Prozac (fluoxetine) is used to treat depression, obsessive-compulsive disorder, panic attacks, and some eating disorders. It can also be used off-label to treat fatigue caused by multiple sclerosis (MS). Prozac is an antidepressant from the selective serotonin reuptake inhibitors (SSRIs) group. In a positive way, it effects chemicals in the brain that may be unbalanced in people with depression, anxiety, or similar conditions.

Prozac (fluoxetine) for Depression in Multiple SclerosisFluoxetine comes in different formats (tablet, delayed-release capsule, and liquid solution). It’s taken once or twice a day at the same time, with or without food. It may take four or five weeks before the full benefit of the drug is felt. Patients should not stop taking the drug suddenly because sudden discontinuation can cause withdrawal symptoms, such as mood changes, dizziness, numbness or tingling in the hands or feet, anxiety, confusion, headache, tiredness, and sleeping disorders.

Though the drug is effective, some common side effects may include sleep problems (insomnia) and strange dreams, headache, dizziness, vision changes, tremors or shaking, emotional disorders, pain, tiredness, gastric disorders, dry mouth, sweating, hot flashes, eating disorders, flu-like symptoms, decreased sex drive, impotence, or difficulty reaching orgasm.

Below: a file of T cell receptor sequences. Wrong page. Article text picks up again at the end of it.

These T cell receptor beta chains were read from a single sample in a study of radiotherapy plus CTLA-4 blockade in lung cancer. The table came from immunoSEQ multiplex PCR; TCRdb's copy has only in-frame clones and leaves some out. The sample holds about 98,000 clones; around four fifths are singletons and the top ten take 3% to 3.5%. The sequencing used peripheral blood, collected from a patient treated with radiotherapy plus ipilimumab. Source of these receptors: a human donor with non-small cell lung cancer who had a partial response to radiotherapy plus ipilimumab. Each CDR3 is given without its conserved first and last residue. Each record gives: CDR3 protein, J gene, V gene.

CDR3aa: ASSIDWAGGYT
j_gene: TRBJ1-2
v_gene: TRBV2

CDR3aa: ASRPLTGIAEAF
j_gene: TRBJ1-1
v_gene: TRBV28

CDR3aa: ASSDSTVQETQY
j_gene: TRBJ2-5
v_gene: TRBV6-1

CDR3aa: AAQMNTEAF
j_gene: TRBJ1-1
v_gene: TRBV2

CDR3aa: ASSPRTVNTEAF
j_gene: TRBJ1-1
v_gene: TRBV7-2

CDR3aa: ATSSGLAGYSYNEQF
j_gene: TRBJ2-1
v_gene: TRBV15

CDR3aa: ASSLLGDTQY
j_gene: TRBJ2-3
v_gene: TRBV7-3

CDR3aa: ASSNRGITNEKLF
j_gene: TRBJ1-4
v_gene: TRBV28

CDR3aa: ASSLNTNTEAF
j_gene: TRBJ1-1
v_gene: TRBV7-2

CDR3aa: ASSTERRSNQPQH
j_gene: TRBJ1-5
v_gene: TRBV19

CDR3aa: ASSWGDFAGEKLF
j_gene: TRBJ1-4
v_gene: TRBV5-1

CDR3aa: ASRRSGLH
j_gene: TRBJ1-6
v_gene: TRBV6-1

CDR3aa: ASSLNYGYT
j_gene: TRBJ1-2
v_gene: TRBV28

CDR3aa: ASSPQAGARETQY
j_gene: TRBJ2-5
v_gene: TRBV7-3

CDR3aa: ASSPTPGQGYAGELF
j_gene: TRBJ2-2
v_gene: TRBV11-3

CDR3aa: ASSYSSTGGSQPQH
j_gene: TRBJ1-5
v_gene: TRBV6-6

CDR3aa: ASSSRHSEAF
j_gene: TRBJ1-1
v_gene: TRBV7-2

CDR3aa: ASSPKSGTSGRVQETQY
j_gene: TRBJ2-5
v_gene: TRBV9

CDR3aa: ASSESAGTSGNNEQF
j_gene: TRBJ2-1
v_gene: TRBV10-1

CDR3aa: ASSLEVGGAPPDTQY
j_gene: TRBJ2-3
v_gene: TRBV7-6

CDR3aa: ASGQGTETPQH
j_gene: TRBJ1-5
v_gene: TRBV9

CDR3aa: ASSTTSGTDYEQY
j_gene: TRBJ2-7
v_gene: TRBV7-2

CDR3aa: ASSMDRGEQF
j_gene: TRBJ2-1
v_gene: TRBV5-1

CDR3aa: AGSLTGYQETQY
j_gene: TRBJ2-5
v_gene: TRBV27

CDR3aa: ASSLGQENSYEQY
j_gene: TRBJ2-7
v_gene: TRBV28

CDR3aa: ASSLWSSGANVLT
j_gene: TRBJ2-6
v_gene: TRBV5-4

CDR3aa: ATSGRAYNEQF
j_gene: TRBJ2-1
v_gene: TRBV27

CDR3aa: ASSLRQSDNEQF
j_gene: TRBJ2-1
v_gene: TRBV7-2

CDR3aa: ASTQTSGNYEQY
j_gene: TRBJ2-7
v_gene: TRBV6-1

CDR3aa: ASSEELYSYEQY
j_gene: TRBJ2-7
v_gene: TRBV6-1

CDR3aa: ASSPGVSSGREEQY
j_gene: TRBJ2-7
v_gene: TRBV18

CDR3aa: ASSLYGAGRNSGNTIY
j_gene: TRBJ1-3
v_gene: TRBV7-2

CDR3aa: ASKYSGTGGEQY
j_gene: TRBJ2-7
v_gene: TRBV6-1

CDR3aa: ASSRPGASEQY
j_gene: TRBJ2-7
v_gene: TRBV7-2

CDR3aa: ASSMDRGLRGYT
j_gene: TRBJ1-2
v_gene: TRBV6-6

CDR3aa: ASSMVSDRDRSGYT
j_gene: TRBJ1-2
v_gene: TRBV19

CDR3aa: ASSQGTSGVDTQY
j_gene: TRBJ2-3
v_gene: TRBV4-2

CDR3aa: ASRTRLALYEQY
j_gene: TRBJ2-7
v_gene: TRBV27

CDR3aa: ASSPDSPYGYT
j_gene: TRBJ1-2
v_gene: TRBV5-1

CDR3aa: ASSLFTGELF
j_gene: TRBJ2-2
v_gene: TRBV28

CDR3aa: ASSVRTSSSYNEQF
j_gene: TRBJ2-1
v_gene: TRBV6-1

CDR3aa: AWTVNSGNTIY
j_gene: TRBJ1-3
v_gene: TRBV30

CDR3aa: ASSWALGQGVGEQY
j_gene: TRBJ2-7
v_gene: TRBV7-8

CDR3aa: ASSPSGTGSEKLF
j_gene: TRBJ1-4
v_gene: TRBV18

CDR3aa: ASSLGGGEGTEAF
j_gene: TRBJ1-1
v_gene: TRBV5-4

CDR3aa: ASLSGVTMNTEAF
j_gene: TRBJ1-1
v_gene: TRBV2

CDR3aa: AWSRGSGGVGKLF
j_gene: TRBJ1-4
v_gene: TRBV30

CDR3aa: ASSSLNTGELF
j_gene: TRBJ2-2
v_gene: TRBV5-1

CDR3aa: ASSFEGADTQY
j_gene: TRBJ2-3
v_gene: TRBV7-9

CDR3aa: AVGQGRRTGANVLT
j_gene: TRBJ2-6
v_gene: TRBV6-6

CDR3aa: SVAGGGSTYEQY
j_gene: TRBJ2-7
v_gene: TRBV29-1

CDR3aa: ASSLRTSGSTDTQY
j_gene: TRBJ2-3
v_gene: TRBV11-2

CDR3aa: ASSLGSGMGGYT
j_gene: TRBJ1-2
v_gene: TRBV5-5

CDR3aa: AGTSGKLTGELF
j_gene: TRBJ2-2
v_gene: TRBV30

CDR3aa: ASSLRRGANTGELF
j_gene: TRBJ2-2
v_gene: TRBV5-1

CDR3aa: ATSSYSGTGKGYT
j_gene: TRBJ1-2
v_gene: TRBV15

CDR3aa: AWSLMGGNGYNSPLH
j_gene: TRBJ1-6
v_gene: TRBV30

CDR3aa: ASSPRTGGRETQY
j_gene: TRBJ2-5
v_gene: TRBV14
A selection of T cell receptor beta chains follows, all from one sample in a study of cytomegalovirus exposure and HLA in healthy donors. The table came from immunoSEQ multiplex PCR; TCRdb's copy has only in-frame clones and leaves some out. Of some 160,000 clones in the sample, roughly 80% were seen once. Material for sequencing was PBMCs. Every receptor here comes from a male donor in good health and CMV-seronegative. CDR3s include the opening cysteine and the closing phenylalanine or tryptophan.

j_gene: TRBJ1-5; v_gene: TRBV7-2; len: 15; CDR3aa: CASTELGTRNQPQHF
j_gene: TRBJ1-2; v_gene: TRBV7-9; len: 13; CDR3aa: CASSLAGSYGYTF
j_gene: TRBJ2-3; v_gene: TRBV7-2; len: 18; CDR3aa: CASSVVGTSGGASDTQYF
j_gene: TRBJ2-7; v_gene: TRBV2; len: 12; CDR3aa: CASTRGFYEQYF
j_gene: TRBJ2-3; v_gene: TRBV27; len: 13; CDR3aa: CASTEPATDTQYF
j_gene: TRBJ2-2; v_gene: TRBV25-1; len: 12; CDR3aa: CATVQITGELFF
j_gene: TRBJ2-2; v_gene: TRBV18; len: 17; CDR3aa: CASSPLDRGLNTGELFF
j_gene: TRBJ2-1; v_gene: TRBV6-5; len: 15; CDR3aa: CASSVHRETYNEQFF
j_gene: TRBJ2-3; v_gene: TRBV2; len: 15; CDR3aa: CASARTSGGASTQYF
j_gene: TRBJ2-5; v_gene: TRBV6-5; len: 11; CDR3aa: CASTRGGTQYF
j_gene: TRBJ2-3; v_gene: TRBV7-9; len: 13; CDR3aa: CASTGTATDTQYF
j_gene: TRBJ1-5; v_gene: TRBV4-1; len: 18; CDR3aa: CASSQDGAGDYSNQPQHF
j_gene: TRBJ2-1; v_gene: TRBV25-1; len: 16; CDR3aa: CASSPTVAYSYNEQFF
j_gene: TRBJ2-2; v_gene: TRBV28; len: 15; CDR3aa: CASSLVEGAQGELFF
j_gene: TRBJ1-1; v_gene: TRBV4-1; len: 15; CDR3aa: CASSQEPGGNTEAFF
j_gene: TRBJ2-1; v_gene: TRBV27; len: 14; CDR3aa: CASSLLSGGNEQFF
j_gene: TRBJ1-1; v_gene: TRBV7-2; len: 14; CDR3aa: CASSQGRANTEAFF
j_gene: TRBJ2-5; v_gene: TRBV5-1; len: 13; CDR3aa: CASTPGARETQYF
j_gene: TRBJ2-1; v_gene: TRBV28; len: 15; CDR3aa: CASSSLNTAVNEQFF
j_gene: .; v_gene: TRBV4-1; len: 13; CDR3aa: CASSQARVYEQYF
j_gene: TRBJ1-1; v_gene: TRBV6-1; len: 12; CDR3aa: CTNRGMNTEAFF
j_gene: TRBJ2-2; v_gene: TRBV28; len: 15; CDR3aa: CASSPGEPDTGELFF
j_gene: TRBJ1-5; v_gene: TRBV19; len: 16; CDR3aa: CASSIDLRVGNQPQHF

Prozac comes with a black box warning that appears on the prescription drug label to draw attention to serious or life-threatening risks. Taking Prozac can increase suicidal thoughts and behaviors in people who struggle with major depression and other psychiatric disorders, especially during the first months of treatment or following changes in dosage.

An FDA approved generic version of Prozac is available.

Note: Multiple Sclerosis News Today is strictly a news and information website about the disease. It does not provide medical advice, diagnosis, or treatment. This content is not intended to be a substitute for professional medical advice, diagnosis, or treatment. Always seek the advice of your physician or other qualified health provider with any questions you may have regarding a medical condition. Never disregard professional medical advice or delay in seeking it because of something you have read on this website.

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  1. http://www.nationalmssociety.org/Treating-MS/Medications/Prozac
  2. https://www.drugs.com/prozac.html
  3. https://medlineplus.gov/druginfo/meds/a689006.html
  4. http://www.fda.gov/downloads/ForConsumers/ConsumerUpdates/UCM107976.pdf
  5. https://online.epocrates.com/drugs/1154/Prozac
  6. https://www.drugs.com/availability/generic-prozac.html